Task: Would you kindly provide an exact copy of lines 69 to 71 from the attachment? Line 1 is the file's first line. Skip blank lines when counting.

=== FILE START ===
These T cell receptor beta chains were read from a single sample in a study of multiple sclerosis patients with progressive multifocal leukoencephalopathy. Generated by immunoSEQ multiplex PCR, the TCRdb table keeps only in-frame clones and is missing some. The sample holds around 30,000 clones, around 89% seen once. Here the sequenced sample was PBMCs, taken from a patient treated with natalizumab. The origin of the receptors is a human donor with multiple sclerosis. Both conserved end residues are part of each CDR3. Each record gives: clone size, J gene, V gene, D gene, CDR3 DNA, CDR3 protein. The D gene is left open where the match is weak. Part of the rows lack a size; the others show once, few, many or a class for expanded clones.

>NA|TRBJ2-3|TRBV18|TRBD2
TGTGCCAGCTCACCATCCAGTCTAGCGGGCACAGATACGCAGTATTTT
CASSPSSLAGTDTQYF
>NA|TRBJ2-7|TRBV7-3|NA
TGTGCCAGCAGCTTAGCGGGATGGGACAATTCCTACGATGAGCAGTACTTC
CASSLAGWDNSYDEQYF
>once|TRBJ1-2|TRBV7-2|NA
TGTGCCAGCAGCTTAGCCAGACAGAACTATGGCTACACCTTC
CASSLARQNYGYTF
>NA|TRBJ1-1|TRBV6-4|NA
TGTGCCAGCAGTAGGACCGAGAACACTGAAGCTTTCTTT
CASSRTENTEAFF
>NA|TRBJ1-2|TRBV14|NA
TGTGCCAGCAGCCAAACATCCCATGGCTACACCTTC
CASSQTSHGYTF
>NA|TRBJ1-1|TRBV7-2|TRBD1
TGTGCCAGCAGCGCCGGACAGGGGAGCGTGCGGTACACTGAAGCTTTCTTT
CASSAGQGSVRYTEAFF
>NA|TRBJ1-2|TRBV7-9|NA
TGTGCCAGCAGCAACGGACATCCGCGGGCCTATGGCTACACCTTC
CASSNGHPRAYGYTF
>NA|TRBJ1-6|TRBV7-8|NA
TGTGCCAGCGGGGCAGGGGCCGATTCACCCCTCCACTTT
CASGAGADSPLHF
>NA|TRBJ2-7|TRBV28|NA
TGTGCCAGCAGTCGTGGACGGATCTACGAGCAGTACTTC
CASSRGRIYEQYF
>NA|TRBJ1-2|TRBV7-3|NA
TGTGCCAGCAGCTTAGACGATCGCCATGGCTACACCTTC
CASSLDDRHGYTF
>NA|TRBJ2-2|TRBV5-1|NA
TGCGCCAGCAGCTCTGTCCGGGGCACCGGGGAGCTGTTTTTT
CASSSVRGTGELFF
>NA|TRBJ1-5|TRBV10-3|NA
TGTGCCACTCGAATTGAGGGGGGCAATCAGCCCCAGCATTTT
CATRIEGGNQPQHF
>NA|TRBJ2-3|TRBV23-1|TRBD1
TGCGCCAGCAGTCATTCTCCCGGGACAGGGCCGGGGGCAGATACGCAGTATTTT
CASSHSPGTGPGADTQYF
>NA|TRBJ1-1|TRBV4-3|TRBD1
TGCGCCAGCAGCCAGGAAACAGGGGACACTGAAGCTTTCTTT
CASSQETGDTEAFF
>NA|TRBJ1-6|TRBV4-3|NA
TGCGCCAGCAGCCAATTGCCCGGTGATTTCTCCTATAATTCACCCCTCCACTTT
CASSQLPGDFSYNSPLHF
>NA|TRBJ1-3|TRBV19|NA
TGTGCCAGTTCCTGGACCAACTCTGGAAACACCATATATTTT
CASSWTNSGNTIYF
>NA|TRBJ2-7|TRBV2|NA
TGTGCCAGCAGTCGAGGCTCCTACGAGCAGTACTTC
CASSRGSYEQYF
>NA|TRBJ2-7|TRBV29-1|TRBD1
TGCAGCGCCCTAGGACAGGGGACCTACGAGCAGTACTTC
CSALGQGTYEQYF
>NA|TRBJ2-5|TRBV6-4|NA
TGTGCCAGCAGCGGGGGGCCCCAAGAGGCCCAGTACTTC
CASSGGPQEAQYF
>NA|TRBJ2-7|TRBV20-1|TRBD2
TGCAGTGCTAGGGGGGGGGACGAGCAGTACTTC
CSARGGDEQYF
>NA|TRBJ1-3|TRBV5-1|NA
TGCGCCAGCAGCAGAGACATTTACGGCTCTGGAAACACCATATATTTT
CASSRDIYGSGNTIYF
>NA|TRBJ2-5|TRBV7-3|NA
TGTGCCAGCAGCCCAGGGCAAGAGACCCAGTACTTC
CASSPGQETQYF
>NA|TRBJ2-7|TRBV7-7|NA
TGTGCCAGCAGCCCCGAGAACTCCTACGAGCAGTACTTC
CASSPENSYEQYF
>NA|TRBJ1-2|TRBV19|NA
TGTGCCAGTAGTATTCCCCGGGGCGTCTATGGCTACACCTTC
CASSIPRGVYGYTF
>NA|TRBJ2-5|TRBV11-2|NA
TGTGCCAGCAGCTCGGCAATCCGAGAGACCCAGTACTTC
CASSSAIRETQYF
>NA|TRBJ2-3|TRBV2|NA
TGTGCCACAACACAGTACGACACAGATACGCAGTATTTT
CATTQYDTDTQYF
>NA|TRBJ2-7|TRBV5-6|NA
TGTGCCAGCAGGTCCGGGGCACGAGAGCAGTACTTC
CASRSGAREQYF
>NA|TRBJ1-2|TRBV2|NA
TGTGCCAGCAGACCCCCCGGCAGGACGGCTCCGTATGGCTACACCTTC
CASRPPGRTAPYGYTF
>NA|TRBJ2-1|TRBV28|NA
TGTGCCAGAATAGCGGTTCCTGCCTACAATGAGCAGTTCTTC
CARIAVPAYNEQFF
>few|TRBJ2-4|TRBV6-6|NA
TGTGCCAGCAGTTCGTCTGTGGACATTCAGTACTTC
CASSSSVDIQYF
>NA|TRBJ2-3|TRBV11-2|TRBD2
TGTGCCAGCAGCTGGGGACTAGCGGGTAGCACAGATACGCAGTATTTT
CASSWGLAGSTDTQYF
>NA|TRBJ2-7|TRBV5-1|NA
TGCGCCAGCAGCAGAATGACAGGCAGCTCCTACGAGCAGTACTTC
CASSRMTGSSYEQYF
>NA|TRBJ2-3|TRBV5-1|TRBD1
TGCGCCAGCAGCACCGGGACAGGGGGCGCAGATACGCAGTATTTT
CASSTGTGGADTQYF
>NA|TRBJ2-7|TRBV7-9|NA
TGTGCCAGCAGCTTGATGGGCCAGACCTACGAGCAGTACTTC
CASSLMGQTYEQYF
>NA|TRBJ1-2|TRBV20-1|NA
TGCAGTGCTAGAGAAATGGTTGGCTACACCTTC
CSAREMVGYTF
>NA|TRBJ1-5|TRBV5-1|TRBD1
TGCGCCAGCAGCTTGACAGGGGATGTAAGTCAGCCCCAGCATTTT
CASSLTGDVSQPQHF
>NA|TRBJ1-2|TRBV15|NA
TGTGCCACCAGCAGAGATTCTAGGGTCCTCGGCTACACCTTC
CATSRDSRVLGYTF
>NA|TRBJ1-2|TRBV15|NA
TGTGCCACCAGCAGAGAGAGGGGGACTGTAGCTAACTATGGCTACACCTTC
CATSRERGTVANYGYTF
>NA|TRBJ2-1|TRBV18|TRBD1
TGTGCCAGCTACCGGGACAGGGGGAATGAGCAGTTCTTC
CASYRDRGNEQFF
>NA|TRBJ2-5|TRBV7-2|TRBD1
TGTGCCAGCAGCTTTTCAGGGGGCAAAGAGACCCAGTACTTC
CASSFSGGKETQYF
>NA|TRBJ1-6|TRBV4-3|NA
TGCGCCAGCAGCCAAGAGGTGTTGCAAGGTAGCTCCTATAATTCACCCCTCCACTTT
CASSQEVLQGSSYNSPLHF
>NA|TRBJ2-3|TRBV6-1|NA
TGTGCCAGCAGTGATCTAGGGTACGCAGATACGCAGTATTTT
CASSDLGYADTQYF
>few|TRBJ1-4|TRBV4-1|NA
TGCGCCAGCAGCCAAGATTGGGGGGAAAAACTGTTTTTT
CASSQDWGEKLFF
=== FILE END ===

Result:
TGTGCCAGCAGCCCCGAGAACTCCTACGAGCAGTACTTC
CASSPENSYEQYF
>NA|TRBJ1-2|TRBV19|NA